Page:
I ended yesterday's blog with "Google it". The rant is that people who are connected have access to the greatest library and resource in the history of humanity, and most of you use it to read blogs.
Oops. Well, onward.
My nieces get this from me all the time. "Auntie, I have a question." Once I hear the question, I give an answer and then I say "Google it". Because Auntie is not going to high school or college with them and there are educational opportunities everywhere but if you don't take advantage of them you won't ever know anything but what you regurgitated on the test.
Which is far from everything there is to know on the subject.
OTOH, my nieces also take random walks through Wikipedia. They know the information isn't reliable, but they're creating their own form of an old TV show called Connections which used to start on one side of the world and walk through the intellectual or historical or genetic relationships all over the rest of the world and find out how people and their deeds gelled.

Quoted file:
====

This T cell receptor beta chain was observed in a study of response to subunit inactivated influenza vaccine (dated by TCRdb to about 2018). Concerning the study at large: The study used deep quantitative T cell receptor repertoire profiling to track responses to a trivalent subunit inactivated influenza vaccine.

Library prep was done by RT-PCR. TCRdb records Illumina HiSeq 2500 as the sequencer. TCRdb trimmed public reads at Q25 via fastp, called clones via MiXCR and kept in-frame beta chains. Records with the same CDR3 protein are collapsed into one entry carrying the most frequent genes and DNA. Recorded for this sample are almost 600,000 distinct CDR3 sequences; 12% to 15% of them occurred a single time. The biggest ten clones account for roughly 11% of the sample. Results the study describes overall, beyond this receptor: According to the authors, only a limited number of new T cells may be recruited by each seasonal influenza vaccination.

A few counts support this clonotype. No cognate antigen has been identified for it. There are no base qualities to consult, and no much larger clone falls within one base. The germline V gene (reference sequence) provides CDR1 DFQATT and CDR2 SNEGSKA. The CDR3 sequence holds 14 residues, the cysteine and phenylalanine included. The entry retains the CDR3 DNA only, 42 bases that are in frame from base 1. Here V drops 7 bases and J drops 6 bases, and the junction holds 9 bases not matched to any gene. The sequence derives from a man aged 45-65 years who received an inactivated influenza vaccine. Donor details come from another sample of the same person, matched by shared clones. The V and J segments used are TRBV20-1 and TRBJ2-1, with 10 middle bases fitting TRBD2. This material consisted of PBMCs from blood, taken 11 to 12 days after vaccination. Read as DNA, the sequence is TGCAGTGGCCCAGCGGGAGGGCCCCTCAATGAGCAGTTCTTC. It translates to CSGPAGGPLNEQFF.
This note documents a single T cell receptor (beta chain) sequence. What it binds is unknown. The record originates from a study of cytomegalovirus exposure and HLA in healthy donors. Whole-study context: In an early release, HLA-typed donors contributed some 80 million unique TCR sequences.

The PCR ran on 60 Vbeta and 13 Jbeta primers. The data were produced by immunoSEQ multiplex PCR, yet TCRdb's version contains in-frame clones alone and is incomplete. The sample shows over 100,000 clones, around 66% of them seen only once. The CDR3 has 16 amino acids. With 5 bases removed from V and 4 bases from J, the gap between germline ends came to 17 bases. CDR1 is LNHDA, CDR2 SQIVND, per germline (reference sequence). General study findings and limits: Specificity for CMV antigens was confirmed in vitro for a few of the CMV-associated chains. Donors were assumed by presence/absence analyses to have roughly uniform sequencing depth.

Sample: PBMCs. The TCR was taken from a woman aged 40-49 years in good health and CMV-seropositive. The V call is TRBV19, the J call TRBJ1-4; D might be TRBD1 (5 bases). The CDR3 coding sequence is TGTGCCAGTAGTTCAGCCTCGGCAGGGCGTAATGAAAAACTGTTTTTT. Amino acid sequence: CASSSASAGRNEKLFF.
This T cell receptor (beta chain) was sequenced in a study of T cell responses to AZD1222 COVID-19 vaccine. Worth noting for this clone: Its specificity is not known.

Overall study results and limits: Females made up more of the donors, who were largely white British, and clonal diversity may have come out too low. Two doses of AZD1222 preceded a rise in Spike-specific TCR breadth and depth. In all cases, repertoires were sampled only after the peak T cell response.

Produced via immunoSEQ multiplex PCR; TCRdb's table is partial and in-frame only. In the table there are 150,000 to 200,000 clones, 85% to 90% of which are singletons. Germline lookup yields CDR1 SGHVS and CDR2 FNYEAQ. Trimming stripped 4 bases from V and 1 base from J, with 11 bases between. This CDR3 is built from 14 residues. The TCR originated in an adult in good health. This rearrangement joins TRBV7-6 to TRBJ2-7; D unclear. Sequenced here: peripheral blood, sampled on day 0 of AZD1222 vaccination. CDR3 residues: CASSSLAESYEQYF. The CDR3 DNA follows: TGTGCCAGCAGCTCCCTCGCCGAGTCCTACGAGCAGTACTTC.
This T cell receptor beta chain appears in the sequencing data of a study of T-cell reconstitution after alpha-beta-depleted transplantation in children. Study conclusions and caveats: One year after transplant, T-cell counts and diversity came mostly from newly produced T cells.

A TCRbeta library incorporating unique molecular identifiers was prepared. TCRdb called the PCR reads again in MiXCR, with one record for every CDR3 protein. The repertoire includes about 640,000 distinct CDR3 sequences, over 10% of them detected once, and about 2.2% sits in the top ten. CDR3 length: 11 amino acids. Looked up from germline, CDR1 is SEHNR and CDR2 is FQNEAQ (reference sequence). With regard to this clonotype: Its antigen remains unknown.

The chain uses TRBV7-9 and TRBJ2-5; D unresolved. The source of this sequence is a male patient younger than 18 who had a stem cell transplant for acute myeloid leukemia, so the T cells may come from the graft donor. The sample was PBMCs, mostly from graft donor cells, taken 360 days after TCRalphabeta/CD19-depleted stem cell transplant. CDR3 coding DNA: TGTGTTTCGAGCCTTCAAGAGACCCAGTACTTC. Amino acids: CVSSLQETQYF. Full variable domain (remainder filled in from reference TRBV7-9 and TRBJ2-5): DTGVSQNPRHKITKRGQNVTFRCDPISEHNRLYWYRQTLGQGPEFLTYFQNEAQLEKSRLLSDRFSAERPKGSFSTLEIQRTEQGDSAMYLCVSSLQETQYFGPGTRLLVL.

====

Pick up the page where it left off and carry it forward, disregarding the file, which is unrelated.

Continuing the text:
So since the info on Wiki articles isn't reliable, what do you do? You use the external links at the bottom of the page. You google the subject and when you find official or scholarly information that disagrees with the article, you go to the Talk page and give the link to it. Then if you're really serious, you go back and use the Wiki template messages to point out that there's a possible POV issue with the article, if the author hasn't acknowledged that this other information casts serious doubt on what they wrote.
You can even become a subject matter expert yourself and publish on a blog so that the Wiki author knows somebody is looking over their shoulder and they need to clean up their act.
But it all starts with doing the homework.
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